19 April 2021
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Global coronavirus update & the outlook for shares

Shane Oliver
1 December 2020

Vaccine news keeps getting better, with now AstraZeneca-Oxford reporting results showing up to 90% effectiveness for its vaccine depending on the dose in late stage trials. As Auric Goldfinger said in relation to meeting James Bond: “Once is happenstance. Twice is coincidence. The third time is energy action.” Having now three vaccines - AstraZeneca, Pfizer and Moderna  - showing high levels of effectiveness without serious side effects so far adds to confidence that other vaccines will be effective too and that there is a good chance based on current production plans along with those who have already had the virus of reaching herd immunity globally by the end of 2021 or early 2022, particularly with AstraZeneca-Oxford committing to selling their vaccine without profit across a large part of the developing world. Of course there is still a way to go – AstraZeneca is doing more tests to validate the finding of higher efficacy from a lower dosage, more results are still required regarding efficacy and safety, and distribution will take time - but the light at the end of tunnel is definitely getting brighter. This in turn is helping share markets look through the continuing problems with coronavirus at present.

New global coronavirus cases have stabilised helped by a continuing decline in new cases in Europe as a result of lockdowns.

Source: ourworldindata.org, AMP Capital

Europe is now starting to see pressure coming off its hospital system and deaths may be peaking, but in the US there are only tentative signs of a slowing in new cases with deaths rising well above the August high which in turn is resulting in more areas tightening restrictions. Japan and Canada are also seeing a strongly rising trend in new cases.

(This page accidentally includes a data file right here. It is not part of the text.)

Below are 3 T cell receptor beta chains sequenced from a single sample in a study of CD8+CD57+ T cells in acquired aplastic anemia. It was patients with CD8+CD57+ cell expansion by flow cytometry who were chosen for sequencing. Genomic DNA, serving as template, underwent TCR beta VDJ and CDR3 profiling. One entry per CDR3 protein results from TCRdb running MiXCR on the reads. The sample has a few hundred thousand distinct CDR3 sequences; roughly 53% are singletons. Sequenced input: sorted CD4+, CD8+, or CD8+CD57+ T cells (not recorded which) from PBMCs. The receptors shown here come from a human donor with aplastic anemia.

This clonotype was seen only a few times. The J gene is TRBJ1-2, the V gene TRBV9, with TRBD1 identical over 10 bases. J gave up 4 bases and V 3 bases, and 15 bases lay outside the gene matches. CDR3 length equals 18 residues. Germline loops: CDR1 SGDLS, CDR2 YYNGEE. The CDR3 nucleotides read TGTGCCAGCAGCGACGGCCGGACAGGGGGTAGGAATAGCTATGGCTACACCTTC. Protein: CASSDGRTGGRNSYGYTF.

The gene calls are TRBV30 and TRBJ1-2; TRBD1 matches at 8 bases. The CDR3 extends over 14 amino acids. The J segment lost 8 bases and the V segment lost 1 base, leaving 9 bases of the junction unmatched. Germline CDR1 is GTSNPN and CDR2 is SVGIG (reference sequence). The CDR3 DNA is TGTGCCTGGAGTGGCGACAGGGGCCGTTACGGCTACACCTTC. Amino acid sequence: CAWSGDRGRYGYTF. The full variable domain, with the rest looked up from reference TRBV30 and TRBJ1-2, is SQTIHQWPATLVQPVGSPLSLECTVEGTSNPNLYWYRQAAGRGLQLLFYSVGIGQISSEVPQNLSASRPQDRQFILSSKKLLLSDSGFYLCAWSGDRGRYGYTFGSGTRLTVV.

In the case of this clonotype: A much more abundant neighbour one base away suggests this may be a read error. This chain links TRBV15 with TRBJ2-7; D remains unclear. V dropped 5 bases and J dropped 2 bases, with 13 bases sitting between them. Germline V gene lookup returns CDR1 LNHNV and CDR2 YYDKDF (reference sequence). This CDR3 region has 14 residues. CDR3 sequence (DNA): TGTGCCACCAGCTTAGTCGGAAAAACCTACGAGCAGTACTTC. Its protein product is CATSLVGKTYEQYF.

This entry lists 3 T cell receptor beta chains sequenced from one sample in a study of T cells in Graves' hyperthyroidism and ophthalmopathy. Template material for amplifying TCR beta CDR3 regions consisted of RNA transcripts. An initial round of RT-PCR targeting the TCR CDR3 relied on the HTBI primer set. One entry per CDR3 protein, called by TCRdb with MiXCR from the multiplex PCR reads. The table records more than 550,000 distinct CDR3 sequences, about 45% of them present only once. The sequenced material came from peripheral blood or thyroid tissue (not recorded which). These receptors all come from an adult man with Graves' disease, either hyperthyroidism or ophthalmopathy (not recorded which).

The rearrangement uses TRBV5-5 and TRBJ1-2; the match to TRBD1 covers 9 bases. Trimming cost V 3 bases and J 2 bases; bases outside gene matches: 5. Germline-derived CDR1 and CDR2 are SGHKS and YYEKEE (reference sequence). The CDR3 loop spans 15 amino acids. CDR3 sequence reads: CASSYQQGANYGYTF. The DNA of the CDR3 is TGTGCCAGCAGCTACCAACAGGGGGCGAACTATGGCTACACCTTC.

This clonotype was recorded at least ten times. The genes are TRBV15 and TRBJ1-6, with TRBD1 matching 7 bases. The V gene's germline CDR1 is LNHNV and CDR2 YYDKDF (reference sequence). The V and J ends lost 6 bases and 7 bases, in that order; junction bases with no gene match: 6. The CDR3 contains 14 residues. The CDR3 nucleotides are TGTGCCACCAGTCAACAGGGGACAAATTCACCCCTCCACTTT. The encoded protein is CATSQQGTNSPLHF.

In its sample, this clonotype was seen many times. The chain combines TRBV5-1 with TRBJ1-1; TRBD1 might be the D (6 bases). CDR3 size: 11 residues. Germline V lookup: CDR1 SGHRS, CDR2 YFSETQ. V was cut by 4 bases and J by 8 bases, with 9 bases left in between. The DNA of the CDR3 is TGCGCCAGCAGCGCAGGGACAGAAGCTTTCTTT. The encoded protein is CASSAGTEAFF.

Source: ourworldindata.org

Our European Economic Activity Trackers have stabilised after plunging following the return to lockdowns last month. With new cases in Europe now falling taking pressure of hospitals the next move is likely to be a renewed recovery once the lockdowns are eased (with Ireland and Italy starting to move in that direction) but that may be a month or more away.

Source: AMP Capital

By contrast, our US Economic Activity Tracker is continuing to edge down – with most components falling over the last week – reflecting the still rising number of new cases and a continuing tightening in restrictions.A slowing in the US recovery looks certain in the months ahead. 

Source: AMP Capital

Back here in Australia

While the cluster in South Australia is continuing to cause some concern, new cases associated with it remain very low (maybe the 3 day severe lockdown short circuited it!) as have case levels across Australia with virtually all being amongst returned international travellers as opposed to local transmission. Victoria has now gone 28 days without a local case and NSW has gone 20 days.

Source: covid19data.com.au; AMP Capital

Reflecting the ongoing reopening in Australia, our Australian Economic Activity Tracker edged higher over the last week and is continuing to trend up nicely in contrast to the weaker trends in the US and Europe. All things being equal this should be relatively positive for the Australian share market and the Australian dollar.

Source: AMP Capital

First NSW now Victoria - fiscal stimulus continues to ramp in Australia as states take on board the RBA’s advice to provide plenty of stimulus. The extra stimulus in Victoria – focussed around infrastructure, housing, regional Victoria and hospitals – will add another 1% to national fiscal stimulus in this financial year, which is similar to that from NSW.

Outlook for shares & our dollar

Shares could see a further short term pause after recent strong gains. But we are now into a seasonally strong period of the year for shares and on a 6 to 12-month view shares are expected to see good total returns on the back of ultra-low interest rates and a strong pick-up in economic activity helped by likely vaccines.  

Although the $A is vulnerable to bouts of uncertainty about coronavirus, the economic recovery and China tensions and RBA bond buying will keep it lower than otherwise, a continuing rising trend is likely to around $US0.80 over the next 12 months helped by rising commodity prices and a cyclical decline in the US dollar.

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